Rogier van der Weyden - The Madonna of St. Luke

by Claire Deuticke


Lovingly the woman looks at the naked child in her arm. She brings her unclothed breast towards the child to nourish it. The rest of her body is wrapped in a magnificent dark blue robe. She squats on a wooden prayer bench, under a red and gold patterned canopy. The child in her arms has her hands and feet stretched out. It looks at the mother with an alert gaze. Opposite them kneels a man in a red robe embroidered with fur on the arms. He wears a blue headdress. In his hand he holds a drawing pad and pencil. His gaze rests on the woman and child, he seems to be portraying them. They are in a room open to the outside, from which one looks into a wide landscape. The floor is decorated with geometrically patterned tiles. The open exit of the room is decorated by two columns, above which there is a circular window.

In the background is a couple that seems to be peering into the distance from a bridge. Towards the horizon meanders a river surrounded by mountains, houses and castles. On the right edge of the painting, if you look closely, you can see the passage to another room. On a pedestal lie open books. Under them, well hidden, is the head of a bull. This stands in Christianity symbolically for St. Luke, who is represented here as a painter. The woman and child are a representation of the so-called "Maria Lactans" - the nursing mother of God and the baby Jesus.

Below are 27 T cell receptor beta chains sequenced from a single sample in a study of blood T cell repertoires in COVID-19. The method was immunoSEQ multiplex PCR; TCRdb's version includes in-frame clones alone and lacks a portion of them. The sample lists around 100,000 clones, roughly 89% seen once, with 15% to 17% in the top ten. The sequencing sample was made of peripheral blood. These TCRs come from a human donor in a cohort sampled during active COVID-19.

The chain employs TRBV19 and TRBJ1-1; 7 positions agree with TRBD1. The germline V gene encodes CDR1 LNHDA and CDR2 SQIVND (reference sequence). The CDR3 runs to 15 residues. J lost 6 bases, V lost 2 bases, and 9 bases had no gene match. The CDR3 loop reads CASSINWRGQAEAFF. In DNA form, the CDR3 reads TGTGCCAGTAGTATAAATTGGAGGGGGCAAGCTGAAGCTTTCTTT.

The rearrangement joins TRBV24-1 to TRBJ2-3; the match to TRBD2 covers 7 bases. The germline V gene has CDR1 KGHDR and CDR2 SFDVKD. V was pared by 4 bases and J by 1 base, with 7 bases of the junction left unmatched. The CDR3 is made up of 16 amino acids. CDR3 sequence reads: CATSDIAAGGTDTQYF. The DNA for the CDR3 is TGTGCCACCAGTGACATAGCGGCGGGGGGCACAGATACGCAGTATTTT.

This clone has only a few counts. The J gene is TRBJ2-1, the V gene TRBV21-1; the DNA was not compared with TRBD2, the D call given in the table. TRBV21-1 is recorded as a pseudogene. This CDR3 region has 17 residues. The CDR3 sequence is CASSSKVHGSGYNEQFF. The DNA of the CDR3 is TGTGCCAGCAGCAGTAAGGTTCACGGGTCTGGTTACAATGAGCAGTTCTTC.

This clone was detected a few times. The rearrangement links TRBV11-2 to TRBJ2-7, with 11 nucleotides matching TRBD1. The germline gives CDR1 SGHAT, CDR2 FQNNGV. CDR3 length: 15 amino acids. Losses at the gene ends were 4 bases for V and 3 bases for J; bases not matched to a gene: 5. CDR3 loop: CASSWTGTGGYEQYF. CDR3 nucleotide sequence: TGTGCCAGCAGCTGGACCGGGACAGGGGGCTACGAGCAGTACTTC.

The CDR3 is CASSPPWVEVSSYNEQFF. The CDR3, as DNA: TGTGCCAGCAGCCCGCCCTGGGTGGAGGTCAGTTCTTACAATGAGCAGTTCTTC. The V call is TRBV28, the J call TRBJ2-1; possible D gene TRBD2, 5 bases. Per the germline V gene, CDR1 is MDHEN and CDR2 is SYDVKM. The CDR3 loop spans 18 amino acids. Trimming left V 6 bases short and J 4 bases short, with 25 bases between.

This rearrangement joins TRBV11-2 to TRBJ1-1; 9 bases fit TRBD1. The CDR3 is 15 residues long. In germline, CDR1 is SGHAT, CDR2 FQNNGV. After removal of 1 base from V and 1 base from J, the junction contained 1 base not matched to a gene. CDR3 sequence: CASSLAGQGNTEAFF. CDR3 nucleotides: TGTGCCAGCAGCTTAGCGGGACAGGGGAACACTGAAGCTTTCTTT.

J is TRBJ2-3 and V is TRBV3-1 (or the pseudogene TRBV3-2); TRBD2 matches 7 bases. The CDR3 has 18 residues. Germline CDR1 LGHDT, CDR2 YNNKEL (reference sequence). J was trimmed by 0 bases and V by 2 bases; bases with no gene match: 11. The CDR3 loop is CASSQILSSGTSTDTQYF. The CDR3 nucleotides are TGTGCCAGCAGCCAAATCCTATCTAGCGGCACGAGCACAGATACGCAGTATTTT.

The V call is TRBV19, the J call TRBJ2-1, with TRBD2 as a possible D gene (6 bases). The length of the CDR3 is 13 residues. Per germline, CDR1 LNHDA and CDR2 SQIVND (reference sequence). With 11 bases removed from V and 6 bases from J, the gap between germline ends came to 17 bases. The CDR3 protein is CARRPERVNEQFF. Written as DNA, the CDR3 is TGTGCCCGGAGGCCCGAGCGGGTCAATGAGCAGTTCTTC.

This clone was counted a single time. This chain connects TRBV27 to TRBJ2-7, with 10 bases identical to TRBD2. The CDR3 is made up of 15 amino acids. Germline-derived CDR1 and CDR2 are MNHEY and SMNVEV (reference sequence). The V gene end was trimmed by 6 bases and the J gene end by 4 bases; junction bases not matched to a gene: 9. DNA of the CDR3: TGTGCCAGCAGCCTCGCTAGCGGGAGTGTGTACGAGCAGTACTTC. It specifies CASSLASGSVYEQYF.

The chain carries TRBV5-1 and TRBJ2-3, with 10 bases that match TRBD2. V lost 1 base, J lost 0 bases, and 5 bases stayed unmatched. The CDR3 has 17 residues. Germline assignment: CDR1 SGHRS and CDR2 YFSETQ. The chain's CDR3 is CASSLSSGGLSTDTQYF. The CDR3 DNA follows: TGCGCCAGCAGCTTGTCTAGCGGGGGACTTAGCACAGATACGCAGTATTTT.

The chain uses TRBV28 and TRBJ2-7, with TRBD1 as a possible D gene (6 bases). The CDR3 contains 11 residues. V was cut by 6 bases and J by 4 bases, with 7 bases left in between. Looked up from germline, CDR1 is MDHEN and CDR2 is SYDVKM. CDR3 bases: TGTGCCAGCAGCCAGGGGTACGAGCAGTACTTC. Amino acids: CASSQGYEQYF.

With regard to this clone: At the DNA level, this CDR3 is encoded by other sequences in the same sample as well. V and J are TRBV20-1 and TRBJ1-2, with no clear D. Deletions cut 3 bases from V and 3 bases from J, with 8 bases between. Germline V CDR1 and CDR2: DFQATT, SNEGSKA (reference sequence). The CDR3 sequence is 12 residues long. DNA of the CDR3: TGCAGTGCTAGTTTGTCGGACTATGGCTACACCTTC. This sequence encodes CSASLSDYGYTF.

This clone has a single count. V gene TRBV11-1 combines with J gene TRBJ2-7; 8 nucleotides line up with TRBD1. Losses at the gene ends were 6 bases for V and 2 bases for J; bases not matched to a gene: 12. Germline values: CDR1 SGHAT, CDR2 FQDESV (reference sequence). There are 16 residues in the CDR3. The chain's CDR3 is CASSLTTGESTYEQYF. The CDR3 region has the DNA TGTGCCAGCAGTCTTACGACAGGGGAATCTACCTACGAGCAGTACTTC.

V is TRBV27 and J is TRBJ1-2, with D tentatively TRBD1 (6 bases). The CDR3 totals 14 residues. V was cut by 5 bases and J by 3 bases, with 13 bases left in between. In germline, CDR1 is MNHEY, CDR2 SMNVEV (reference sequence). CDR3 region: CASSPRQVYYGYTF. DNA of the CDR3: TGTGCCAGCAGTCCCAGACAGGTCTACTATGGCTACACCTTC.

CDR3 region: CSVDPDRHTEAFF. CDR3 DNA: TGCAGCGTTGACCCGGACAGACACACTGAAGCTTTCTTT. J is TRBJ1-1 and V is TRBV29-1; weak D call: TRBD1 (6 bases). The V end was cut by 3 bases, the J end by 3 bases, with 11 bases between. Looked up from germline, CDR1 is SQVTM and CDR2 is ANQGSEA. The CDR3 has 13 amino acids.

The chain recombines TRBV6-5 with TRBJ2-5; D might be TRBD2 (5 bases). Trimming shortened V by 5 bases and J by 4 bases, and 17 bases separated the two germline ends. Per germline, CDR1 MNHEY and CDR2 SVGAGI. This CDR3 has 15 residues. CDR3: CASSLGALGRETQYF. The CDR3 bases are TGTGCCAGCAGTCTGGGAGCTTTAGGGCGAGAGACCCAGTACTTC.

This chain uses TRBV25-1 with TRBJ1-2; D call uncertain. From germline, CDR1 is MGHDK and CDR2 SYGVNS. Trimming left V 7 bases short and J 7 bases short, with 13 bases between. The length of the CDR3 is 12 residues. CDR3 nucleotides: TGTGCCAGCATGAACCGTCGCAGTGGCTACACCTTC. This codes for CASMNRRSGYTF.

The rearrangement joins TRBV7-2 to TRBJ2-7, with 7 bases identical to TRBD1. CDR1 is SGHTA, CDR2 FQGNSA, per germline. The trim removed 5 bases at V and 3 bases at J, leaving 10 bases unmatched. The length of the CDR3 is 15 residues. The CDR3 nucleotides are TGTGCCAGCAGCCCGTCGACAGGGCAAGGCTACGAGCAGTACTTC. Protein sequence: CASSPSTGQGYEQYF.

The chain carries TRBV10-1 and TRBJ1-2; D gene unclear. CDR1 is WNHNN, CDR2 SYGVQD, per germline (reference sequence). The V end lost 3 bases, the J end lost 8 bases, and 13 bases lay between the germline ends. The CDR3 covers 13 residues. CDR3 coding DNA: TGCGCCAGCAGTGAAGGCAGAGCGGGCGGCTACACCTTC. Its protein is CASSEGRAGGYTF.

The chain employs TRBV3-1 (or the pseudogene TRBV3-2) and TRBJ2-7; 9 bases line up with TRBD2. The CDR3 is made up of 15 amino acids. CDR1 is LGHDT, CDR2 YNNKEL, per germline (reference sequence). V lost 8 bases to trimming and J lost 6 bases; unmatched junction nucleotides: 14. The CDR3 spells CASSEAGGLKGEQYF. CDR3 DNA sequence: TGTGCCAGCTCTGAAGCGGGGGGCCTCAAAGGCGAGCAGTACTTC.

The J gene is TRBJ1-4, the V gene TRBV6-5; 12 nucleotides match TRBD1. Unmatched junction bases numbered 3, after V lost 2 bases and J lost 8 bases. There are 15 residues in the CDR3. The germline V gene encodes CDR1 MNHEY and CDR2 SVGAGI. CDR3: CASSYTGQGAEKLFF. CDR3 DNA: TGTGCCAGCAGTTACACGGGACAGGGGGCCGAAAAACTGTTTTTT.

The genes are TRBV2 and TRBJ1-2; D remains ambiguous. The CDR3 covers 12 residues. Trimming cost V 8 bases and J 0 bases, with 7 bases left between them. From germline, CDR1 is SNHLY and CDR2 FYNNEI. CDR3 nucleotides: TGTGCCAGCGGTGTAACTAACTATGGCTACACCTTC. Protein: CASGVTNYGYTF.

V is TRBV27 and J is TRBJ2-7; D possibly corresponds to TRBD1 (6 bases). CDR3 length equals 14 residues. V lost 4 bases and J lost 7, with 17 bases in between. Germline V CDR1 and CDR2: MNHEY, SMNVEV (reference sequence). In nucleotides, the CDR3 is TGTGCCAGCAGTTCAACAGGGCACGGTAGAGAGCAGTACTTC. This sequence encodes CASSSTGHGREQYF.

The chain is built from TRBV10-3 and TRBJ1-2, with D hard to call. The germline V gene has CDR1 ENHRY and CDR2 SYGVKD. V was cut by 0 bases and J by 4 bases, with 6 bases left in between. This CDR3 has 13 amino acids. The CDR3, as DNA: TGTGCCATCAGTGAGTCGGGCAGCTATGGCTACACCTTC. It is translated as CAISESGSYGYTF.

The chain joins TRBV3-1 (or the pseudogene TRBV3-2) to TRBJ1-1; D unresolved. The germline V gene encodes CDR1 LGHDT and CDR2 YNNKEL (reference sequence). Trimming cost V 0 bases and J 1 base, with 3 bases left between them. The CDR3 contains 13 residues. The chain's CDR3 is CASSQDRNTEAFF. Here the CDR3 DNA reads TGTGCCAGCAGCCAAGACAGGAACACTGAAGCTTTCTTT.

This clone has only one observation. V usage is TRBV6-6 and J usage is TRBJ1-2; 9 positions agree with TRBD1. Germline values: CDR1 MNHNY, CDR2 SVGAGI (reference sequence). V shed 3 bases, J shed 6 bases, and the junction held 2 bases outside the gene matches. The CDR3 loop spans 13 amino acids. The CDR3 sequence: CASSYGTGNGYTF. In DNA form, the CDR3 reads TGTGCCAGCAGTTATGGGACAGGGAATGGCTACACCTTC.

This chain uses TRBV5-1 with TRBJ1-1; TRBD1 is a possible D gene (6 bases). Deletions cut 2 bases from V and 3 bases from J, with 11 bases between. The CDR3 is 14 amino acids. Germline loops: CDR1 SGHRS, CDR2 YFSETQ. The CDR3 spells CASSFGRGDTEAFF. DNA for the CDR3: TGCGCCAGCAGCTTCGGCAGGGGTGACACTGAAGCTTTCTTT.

The painting is one of many so-called "St. Luke paintings", which usually depict St. Luke the Evangelist with a pencil and Mary and the Child Jesus sitting as a model. To ensure identity, the heraldic animal of Luke is also illustrated - the bull


Rogier van der Weyden - The Madonna of St. Luke

Oil on oak, 1440, 137.5 x 111 cm, Museum of Fine Arts in Boston